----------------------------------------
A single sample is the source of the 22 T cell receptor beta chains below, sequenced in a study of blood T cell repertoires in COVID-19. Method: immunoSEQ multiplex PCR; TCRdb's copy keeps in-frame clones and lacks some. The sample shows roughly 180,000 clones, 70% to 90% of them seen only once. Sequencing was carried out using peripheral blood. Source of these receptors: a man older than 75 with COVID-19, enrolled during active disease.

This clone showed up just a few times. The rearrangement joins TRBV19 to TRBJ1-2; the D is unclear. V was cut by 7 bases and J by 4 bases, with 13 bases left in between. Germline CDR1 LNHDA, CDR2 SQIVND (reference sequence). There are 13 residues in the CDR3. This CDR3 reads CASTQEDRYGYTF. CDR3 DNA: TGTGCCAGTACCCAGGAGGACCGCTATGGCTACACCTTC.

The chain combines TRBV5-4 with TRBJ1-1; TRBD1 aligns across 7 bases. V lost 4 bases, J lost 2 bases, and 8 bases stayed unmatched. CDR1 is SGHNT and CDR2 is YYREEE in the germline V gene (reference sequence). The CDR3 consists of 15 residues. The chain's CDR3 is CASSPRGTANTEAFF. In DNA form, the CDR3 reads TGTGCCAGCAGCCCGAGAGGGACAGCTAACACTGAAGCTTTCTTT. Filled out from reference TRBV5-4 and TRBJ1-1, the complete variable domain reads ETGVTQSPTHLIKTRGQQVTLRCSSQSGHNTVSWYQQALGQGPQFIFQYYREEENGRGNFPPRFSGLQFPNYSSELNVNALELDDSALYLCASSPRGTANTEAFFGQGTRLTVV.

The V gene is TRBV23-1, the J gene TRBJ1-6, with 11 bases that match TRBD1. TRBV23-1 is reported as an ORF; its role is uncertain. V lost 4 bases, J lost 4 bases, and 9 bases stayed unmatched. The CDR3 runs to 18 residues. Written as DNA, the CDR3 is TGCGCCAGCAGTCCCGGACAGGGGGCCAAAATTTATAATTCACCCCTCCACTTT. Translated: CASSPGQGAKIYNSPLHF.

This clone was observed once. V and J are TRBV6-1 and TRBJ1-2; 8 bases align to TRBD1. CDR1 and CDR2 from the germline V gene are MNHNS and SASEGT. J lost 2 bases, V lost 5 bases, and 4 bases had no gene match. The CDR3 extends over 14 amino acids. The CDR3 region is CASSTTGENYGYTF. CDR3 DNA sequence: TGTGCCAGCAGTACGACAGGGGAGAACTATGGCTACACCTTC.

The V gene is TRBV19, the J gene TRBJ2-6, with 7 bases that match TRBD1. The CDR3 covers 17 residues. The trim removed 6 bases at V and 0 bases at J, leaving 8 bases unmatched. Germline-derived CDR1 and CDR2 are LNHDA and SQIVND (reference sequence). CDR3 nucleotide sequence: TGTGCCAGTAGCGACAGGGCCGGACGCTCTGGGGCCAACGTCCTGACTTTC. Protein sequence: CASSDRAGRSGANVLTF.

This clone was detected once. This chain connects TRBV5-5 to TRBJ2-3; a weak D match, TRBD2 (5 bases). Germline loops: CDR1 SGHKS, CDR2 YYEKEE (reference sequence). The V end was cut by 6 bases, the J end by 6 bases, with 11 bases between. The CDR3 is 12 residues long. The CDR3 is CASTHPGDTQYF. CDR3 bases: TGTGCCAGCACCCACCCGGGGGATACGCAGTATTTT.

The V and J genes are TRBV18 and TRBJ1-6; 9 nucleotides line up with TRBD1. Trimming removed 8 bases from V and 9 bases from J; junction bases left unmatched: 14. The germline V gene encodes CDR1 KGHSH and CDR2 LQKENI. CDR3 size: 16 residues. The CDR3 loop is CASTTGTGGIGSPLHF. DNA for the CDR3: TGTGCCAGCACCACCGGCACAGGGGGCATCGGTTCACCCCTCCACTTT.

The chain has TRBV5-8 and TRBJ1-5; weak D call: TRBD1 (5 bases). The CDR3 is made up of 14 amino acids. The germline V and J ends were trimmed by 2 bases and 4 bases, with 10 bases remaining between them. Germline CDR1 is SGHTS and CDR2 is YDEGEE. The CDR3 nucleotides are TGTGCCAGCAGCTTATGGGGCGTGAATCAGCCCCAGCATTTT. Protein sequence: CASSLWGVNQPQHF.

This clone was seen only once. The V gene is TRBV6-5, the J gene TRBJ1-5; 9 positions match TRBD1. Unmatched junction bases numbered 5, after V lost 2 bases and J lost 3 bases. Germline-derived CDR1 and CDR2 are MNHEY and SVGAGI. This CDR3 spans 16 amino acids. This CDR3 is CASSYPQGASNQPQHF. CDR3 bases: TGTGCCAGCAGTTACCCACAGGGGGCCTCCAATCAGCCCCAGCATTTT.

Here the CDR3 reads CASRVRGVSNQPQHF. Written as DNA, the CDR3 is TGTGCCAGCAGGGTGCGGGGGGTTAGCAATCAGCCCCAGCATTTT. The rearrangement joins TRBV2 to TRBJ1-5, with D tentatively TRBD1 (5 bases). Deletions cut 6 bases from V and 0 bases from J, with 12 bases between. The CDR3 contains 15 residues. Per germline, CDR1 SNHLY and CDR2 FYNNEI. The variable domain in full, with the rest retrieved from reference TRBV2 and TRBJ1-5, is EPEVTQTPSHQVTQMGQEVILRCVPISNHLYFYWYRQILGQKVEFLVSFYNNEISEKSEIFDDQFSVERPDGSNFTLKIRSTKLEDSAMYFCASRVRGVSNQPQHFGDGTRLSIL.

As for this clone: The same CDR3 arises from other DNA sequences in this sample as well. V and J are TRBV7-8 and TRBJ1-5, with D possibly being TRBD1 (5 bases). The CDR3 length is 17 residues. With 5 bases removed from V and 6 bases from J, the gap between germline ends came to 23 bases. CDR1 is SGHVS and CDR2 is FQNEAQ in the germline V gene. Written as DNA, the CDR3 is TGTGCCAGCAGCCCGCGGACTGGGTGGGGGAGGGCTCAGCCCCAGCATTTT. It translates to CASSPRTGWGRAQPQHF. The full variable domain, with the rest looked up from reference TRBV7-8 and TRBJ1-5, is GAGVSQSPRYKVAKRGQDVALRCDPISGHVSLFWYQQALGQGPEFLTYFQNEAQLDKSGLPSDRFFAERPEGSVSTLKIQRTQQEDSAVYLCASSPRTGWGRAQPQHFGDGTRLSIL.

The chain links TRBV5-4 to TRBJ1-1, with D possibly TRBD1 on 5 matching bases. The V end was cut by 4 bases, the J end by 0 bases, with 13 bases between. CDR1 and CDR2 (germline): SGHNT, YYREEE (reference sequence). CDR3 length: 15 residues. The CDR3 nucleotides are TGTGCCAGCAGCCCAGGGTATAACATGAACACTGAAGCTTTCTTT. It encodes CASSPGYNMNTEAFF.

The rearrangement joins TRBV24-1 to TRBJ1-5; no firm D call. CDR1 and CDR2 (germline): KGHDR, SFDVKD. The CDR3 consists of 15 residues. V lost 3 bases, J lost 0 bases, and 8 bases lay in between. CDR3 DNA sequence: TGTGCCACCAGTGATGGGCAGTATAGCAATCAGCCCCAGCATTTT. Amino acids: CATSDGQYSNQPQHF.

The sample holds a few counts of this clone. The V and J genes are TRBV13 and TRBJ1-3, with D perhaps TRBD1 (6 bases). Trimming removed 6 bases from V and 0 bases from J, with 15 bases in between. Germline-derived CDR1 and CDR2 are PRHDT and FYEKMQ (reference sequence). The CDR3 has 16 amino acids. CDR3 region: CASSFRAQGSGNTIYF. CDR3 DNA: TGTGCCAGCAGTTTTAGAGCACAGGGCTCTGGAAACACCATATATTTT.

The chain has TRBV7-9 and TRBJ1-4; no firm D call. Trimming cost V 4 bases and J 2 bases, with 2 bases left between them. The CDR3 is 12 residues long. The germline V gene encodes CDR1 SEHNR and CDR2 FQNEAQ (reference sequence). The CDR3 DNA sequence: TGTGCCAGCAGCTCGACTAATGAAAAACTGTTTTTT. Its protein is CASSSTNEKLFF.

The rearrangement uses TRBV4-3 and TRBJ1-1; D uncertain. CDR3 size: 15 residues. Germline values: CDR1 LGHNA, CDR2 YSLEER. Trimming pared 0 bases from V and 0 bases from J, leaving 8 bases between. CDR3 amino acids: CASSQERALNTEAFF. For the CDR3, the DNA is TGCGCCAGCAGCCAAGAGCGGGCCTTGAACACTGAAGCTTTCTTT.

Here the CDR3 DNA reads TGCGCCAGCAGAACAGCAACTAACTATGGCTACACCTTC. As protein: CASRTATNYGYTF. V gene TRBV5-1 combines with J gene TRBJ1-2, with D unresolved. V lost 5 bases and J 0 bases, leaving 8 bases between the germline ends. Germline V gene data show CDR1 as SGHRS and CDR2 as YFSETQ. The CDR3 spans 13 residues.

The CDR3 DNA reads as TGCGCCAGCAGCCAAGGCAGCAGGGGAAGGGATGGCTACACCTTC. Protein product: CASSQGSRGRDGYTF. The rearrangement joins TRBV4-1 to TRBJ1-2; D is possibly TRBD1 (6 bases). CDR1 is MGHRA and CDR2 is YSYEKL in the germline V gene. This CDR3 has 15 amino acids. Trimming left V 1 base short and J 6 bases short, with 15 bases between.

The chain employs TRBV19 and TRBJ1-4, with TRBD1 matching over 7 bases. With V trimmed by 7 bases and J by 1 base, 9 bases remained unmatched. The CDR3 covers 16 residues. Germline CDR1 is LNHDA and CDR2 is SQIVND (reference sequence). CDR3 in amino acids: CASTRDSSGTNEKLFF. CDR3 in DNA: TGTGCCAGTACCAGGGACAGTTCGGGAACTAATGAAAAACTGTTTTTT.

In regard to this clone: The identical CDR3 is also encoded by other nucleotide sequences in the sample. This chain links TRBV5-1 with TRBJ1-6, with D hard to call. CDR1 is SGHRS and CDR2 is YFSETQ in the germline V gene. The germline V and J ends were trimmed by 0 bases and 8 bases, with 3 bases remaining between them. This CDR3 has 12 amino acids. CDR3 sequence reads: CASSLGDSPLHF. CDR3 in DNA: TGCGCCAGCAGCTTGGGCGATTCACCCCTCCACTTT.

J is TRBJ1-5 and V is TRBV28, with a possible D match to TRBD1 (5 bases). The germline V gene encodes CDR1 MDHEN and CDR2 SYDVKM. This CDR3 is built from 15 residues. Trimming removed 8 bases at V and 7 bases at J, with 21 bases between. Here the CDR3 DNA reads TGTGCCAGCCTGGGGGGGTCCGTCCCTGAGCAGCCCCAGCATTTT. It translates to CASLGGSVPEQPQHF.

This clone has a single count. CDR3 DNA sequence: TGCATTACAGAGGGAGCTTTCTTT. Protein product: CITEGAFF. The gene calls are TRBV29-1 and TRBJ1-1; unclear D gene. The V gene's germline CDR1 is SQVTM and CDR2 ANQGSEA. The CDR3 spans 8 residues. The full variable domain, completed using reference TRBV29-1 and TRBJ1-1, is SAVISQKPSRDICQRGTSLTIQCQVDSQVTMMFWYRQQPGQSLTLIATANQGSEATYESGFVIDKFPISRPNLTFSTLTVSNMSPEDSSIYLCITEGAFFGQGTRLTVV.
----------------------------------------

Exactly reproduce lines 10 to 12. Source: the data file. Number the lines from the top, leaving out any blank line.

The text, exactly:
This clone was seen only once. The V gene is TRBV6-5, the J gene TRBJ1-5; 9 positions match TRBD1. Unmatched junction bases numbered 5, after V lost 2 bases and J lost 3 bases. Germline-derived CDR1 and CDR2 are MNHEY and SVGAGI. This CDR3 spans 16 amino acids. This CDR3 is CASSYPQGASNQPQHF. CDR3 bases: TGTGCCAGCAGTTACCCACAGGGGGCCTCCAATCAGCCCCAGCATTTT.

Here the CDR3 reads CASRVRGVSNQPQHF. Written as DNA, the CDR3 is TGTGCCAGCAGGGTGCGGGGGGTTAGCAATCAGCCCCAGCATTTT. The rearrangement joins TRBV2 to TRBJ1-5, with D tentatively TRBD1 (5 bases). Deletions cut 6 bases from V and 0 bases from J, with 12 bases between. The CDR3 contains 15 residues. Per germline, CDR1 SNHLY and CDR2 FYNNEI. The variable domain in full, with the rest retrieved from reference TRBV2 and TRBJ1-5, is EPEVTQTPSHQVTQMGQEVILRCVPISNHLYFYWYRQILGQKVEFLVSFYNNEISEKSEIFDDQFSVERPDGSNFTLKIRSTKLEDSAMYFCASRVRGVSNQPQHFGDGTRLSIL.

As for this clone: The same CDR3 arises from other DNA sequences in this sample as well. V and J are TRBV7-8 and TRBJ1-5, with D possibly being TRBD1 (5 bases). The CDR3 length is 17 residues. With 5 bases removed from V and 6 bases from J, the gap between germline ends came to 23 bases. CDR1 is SGHVS and CDR2 is FQNEAQ in the germline V gene. Written as DNA, the CDR3 is TGTGCCAGCAGCCCGCGGACTGGGTGGGGGAGGGCTCAGCCCCAGCATTTT. It translates to CASSPRTGWGRAQPQHF. The full variable domain, with the rest looked up from reference TRBV7-8 and TRBJ1-5, is GAGVSQSPRYKVAKRGQDVALRCDPISGHVSLFWYQQALGQGPEFLTYFQNEAQLDKSGLPSDRFFAERPEGSVSTLKIQRTQQEDSAVYLCASSPRTGWGRAQPQHFGDGTRLSIL.